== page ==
Sunday, July 1, 2018

Your Digital Identity

Here. Take a look at this.

Sorry-- I don't have an English language version. But let's go ahead and wander down this particular rabbit hole. It may not seem to have anything to do with education, but this is another slice of the same iceberg that Personalized/Competency-Based/Algorithm-Based/Blockchain-stored education is just a tip of.

A digital identity is more or less what you would guess-- an on-line, digitally created and stored picture of everything anyone could ever want to know about you. It's how you interact with a million billion things, and how a million billion things interact with you. I don't really know what it means to be a thesis driven firm, but you can see why corporations like this one are interested in the whole digital identity biz-- "trillions of dollars in economic value." If they can get this stuff to work and people to go along with it (two large ifs) then some folks are going to get hella rich off the whole mess.

PTB looks like one more company that is either a genius start up or a giant nothingburger with a side of vaporware. What you're looking at above is what you see on their website-- the only additional feature is a link for sending a request for info (and putting yourself on their mailing list). They have a LinkedIn page that contains the same information (though it seems they've tweaked the wording a bit). And the page also takes you to a page for the one and only employee I could find mentioned anywhere-- founder and CFA David Fields. Fields graduate from University of Chicago in 2006 with a BA in Economics. Since then he's been working in the private equity biz.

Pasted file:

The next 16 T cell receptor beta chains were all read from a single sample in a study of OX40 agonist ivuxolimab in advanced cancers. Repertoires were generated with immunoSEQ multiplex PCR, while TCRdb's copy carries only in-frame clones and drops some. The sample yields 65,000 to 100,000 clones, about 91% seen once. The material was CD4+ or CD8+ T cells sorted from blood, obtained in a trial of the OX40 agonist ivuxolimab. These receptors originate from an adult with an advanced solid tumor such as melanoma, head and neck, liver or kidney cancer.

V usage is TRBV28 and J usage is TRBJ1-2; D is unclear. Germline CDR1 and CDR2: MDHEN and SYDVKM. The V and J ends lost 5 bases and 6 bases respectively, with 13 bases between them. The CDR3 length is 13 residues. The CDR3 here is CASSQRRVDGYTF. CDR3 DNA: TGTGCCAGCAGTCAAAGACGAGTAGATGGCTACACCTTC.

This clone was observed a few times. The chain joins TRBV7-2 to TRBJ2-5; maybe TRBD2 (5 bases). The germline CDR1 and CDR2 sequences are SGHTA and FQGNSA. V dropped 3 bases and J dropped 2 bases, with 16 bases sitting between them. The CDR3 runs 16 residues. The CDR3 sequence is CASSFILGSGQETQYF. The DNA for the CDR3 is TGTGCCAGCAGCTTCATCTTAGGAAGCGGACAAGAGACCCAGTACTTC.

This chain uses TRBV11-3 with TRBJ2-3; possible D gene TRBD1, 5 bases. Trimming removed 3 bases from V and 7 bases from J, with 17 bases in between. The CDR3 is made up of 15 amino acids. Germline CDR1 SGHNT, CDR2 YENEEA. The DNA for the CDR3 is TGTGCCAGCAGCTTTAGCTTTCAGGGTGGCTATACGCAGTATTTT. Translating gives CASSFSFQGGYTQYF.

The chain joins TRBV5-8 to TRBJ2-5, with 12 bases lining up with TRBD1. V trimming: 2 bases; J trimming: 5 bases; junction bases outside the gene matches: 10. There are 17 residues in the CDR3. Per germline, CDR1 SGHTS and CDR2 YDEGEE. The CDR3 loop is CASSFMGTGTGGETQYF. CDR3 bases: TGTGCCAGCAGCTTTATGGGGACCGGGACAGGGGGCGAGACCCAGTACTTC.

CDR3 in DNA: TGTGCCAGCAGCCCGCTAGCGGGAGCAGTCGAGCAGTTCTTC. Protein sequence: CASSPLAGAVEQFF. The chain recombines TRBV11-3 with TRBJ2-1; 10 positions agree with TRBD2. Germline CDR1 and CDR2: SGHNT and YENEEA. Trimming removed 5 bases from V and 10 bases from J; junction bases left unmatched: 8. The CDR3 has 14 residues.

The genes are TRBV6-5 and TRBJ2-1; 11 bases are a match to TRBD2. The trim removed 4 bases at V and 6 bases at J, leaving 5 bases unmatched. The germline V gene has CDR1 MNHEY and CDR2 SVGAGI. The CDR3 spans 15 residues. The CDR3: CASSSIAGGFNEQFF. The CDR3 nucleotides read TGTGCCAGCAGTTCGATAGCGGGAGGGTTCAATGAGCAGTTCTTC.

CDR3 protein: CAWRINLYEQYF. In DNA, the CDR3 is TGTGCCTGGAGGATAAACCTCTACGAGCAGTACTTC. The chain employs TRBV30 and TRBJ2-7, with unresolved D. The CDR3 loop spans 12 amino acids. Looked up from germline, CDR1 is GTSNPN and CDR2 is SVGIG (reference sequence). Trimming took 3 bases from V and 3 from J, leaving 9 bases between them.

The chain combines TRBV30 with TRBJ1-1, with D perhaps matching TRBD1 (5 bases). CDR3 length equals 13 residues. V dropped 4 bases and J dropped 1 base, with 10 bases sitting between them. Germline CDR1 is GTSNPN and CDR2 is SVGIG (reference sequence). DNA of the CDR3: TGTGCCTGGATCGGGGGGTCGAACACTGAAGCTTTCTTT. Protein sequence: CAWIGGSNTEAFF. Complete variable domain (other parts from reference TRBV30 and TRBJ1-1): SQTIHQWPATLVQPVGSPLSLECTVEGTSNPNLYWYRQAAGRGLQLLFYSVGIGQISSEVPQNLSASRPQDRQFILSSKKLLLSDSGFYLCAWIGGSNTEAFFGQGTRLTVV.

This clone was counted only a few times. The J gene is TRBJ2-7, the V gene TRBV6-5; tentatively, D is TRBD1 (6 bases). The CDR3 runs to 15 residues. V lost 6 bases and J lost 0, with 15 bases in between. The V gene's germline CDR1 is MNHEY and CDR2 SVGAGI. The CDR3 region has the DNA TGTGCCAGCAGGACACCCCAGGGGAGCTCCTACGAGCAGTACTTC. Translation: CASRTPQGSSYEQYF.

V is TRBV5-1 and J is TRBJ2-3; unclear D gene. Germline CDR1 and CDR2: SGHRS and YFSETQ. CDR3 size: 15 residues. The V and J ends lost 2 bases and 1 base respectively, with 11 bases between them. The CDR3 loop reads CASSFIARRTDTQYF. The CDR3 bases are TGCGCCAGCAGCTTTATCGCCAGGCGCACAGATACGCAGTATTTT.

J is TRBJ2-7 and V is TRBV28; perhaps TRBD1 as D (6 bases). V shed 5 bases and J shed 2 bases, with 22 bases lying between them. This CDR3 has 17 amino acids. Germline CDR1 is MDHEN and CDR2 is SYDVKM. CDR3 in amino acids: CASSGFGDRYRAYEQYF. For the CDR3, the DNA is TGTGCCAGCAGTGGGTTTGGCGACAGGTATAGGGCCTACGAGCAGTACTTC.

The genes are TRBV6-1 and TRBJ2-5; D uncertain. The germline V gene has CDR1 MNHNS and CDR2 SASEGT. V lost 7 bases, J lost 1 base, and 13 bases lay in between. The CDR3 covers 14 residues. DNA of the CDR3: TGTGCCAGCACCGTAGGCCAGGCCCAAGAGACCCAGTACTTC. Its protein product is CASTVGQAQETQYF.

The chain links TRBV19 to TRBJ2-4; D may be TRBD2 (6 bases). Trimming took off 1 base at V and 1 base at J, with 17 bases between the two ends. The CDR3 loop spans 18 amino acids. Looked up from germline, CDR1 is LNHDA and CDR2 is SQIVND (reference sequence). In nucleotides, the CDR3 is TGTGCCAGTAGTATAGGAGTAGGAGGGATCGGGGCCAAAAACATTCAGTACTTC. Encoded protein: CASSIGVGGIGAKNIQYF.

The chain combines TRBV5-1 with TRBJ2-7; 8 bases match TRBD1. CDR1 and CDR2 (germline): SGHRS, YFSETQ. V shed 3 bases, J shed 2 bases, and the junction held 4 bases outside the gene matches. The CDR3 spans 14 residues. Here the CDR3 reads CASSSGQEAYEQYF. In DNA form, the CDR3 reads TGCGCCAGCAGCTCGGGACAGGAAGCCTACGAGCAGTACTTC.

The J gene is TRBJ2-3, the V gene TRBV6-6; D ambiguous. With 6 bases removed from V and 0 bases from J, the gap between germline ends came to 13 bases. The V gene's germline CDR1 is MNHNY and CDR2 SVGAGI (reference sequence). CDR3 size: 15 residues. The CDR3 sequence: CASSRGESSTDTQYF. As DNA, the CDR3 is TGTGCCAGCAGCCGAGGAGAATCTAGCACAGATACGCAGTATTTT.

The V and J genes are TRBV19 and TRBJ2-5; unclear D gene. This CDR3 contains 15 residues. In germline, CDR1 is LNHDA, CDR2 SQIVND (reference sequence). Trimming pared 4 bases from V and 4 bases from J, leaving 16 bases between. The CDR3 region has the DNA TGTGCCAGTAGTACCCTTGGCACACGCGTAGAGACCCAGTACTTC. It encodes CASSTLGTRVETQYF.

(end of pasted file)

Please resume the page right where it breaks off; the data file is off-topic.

PTB has already gotten its feet wet by helping launch an Artificial Intelligence company Element Inc (where Fields now sits on the board). Element specializes in biometric identity. Part of the digital identity challenge is to bridge the gap between your meatworld self and digital self with something more reliable than a password. Palm print, fingerprint, facial recognition-- those would be good (bet one of your personal tech devices is already at least offering one of those). And because you can't be a tech startup without a proper creepiness factor, Element's big excitement is reserved for this: